Last year was a record year for both the UK and Northern Ireland labour markets. Employment has never been higher and unemployment (for Northern Ireland) has never been lower. Given these labour market conditions one would assume that consumer confidence must be strong too? Not so. Previously having a job, or not having one, was a key determinant of whether a household or individual was in poverty. Over the last decade, however, a sustained period of below inflation wage growth and cuts to working-age welfare benefits has squeezed disposable incomes for those in work too.
Northern Ireland’s labour market continued to break records into the summer months. Unemployment fell to a new low of 2.8% and employment hit a record high of 779k jobs in Q2. That follows 14 consecutive quarters of growth. Looking at the private sector specifically shows a winning streak that is even longer, extending to five years. But can it last? There are signs that the jobs machine is slowing. The number added in the latest quarter marked a three-and-a-half year low. Meanwhile, services, the largest sector of the economy, saw its rate of growth almost grind to a halt.
Northern Ireland’s record breaking labour market has been in the spotlight for quite some time. The focus has been on unemployment hitting all-time lows and the number of jobs reaching all-time highs in Q2 2019. In terms of job numbers, Northern Ireland’s labour market is clearly in a good place, having recovered all the jobs lost in the recession and created tens of thousands of additional jobs too. But what about wages and earnings?
Northern Ireland’s labour market statistics have provided a plentiful source of positivity in recent years. Unemployment has hit lows that no economist forecasted and employment has never been higher. The latest batch of data in the Labour Force Survey (June – August 2019) reveals some more record highs (e.g. employment amongst males). However, there are a variety of indicators that suggest that the labour market is on the turn. These signs of a weakening labour market must be placed in the appropriate context; namely, Northern Ireland’s labour market has never been stronger. Indeed, Northern Ireland’s unemployment rate remains at the ridiculously low level of 2.9%, just a shade above last month’s record low of 2.8%.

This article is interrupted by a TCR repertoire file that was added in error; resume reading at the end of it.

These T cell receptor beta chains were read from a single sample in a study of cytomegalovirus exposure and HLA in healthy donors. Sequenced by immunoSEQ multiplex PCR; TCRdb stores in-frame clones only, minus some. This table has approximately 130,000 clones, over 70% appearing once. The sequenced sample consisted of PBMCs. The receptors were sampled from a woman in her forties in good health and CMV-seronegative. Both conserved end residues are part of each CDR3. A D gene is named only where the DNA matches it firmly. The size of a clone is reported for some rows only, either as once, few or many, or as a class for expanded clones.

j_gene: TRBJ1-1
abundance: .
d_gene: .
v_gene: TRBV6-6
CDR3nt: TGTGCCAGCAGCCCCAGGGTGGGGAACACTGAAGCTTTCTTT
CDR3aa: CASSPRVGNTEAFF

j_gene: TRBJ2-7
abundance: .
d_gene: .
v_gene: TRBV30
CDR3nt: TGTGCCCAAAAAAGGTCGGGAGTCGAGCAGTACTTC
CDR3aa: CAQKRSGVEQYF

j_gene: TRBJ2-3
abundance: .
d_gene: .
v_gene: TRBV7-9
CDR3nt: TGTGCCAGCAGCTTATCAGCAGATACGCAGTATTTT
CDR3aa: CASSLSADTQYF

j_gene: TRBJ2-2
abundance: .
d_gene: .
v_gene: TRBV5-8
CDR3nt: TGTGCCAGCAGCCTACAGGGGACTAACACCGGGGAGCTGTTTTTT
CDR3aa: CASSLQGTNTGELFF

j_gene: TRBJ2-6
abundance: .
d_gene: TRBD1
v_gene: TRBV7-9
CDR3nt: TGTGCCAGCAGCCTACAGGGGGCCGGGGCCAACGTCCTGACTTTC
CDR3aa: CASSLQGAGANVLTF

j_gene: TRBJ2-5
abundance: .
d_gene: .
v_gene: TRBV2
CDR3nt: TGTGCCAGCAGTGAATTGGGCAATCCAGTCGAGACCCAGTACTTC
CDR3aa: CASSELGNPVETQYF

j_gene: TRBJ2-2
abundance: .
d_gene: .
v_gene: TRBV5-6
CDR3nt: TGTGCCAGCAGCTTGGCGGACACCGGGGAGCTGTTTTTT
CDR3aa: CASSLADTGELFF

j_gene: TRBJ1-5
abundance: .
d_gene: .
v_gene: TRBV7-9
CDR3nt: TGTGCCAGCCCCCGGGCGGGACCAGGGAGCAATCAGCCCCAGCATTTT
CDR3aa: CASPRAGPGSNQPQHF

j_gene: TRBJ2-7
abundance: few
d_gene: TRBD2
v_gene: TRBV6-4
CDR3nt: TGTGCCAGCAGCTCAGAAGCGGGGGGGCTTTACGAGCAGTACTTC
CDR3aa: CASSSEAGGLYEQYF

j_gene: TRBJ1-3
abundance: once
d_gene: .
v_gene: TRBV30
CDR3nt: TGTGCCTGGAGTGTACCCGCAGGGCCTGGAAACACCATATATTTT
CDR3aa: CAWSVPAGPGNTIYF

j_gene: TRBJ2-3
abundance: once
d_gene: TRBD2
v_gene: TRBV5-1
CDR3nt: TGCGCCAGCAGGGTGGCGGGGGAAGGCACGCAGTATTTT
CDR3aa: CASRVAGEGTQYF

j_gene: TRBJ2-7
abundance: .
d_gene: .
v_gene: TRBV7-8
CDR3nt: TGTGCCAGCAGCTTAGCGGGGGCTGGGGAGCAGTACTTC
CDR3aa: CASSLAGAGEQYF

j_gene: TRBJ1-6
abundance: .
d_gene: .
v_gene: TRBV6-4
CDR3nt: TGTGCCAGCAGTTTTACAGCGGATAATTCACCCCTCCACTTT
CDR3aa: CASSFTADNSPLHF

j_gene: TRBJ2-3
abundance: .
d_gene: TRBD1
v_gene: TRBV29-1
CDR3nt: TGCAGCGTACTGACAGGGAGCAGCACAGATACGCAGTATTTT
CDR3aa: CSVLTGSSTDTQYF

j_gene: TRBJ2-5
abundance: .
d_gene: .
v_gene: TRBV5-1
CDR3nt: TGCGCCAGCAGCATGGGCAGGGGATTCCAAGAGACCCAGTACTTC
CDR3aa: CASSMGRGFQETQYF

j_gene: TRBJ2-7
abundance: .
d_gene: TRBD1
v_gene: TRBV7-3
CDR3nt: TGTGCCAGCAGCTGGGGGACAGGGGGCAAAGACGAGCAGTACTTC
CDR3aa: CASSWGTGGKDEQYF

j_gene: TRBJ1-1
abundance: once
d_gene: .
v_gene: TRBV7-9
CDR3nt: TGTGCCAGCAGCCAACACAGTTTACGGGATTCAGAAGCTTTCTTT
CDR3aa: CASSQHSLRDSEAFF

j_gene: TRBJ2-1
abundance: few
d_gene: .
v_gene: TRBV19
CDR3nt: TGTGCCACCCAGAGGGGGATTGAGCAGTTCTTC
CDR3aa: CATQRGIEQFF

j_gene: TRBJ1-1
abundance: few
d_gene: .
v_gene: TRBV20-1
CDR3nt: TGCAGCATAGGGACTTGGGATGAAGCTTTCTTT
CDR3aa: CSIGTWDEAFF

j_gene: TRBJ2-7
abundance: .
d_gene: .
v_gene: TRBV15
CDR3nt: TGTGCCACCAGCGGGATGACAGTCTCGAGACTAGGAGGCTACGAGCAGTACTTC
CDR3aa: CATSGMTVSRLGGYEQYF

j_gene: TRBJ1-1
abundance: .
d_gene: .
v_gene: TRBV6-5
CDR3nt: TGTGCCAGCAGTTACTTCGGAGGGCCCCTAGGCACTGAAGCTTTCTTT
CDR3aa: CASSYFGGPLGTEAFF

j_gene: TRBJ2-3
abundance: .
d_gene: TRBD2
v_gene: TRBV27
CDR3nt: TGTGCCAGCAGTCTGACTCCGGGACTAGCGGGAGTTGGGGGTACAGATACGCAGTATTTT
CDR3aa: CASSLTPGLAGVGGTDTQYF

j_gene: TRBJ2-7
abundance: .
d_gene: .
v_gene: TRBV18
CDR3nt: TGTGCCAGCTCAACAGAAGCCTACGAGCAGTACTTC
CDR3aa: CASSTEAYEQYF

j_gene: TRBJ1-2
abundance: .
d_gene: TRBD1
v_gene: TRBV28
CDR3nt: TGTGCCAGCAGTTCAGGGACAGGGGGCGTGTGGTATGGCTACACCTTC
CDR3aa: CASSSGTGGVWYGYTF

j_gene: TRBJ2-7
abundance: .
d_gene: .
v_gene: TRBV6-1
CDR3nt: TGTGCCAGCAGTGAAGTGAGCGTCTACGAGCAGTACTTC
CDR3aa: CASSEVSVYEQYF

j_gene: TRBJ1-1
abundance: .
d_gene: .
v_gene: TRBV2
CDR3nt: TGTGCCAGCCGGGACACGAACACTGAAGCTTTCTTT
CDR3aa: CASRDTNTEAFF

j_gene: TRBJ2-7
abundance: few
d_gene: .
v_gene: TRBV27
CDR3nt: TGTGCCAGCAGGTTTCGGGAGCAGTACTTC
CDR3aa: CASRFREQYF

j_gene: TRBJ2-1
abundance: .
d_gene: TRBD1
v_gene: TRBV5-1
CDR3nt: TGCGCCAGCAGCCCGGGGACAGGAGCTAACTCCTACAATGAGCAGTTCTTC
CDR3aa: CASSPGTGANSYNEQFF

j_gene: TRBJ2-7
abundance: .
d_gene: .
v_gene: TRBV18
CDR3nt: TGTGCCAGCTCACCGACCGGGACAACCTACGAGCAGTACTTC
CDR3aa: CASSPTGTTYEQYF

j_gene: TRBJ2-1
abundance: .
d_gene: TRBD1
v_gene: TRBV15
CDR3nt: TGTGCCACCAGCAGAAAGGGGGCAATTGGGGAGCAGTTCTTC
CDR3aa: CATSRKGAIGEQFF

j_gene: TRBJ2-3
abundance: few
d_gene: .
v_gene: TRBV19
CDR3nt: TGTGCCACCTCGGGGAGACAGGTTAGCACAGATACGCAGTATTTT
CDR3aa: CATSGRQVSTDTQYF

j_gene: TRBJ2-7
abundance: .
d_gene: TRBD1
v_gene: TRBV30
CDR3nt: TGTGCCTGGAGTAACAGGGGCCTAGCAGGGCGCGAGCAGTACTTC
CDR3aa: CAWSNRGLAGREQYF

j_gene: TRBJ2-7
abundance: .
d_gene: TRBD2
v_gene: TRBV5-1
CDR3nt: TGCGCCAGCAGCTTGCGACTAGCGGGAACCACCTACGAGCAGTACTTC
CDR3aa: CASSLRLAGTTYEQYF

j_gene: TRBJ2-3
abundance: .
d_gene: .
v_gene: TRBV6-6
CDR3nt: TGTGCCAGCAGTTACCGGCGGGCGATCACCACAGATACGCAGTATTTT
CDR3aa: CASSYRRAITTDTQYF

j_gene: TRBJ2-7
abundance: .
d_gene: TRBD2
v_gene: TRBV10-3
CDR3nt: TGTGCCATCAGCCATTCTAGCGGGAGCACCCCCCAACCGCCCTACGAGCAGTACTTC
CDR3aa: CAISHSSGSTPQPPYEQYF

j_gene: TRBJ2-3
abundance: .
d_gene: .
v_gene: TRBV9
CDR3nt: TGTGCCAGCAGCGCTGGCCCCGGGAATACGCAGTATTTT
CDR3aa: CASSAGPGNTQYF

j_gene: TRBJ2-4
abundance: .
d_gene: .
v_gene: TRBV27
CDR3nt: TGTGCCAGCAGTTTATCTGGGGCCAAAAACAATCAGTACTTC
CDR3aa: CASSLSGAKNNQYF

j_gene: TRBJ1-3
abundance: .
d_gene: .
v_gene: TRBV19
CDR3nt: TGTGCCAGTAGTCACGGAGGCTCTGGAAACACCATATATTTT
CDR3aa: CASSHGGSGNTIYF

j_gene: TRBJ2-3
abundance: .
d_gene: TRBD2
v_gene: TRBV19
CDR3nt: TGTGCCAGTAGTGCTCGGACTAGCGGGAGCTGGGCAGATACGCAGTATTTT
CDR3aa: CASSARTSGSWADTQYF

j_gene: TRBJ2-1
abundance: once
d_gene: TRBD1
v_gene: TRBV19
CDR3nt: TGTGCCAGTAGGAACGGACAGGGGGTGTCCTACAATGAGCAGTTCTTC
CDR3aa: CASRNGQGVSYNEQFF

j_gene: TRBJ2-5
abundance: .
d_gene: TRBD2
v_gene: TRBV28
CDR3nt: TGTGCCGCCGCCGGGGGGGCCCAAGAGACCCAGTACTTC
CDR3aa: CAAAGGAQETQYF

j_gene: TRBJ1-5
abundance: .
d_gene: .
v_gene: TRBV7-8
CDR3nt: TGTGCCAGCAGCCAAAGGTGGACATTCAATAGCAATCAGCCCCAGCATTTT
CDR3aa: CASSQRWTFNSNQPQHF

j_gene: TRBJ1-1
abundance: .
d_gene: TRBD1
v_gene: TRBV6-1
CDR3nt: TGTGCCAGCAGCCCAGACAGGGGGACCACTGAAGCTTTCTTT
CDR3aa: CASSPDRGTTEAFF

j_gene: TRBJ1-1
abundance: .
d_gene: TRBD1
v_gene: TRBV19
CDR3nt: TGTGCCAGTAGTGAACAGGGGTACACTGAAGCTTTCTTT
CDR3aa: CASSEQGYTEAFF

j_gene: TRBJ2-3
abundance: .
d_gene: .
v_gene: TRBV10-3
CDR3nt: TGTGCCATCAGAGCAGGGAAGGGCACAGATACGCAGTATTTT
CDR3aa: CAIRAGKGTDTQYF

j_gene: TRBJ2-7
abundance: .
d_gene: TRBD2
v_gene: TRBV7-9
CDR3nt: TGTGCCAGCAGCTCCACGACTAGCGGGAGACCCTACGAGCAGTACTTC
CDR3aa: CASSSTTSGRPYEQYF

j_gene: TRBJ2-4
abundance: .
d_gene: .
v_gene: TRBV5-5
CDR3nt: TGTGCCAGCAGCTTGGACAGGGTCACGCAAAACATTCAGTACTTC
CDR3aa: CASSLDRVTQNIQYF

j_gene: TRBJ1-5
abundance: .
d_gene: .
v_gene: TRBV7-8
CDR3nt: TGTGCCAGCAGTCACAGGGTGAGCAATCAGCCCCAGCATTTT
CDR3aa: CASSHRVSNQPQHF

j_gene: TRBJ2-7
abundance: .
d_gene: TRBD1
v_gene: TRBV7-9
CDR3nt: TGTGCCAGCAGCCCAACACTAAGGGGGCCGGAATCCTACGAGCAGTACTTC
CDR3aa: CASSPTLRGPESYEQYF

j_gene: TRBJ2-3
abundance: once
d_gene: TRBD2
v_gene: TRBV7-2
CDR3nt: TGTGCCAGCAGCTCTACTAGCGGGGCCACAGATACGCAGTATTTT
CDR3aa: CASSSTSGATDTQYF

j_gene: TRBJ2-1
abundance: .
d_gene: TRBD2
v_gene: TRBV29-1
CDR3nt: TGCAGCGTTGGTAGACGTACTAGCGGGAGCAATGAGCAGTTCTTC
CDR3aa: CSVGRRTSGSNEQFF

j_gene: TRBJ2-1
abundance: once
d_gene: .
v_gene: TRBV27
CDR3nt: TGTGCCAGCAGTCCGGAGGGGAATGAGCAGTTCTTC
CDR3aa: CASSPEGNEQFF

As the new Prime Minister prepares to enter Downing Street, he can draw some comfort from data indicating that consumers, buoyed by the strong labour market, are keeping the economy ticking over. But the new PM inherits a big ‘to do’ list, from resolving the Brexit impasse to addressing concerns over global growth prospects.
The UK labour market remains in rude health, a key support for the household sector. In contrast, US and Chinese retail sales disappointed. Meanwhile, German growth rebounded in early 2019 but the economy remains fragile.
The labour market continues to be a source of positivity amidst the Brexit gloom. Northern Ireland’s employment rate – the proportion of people of 16-64 year olds working – hit a record high of 70.9%. Meanwhile the headline unemployment rate in the three-months to January 2019 is an eye-catching 3.5%. However, amongst the raft of labour market statistics the most meaningful jobs barometer was the Quarterly Employment Survey for Q4 2018. Continue reading
During the three months to November 2018, Northern Ireland’s unemployment rate fell to 3.4%. This compared with 4.1% in the previous quarter and was close to the record low of 3.1% posted in the Q1 2018. Continue reading
2018 was the Chinese year of the dog, but in this part of the world, it will go down as the year of the backstop, when promises around the Irish border came back to bite Theresa May. Indeed, some have said that Brexit as a whole was the one instance when the canine caught the car and then didn’t know what to do with it.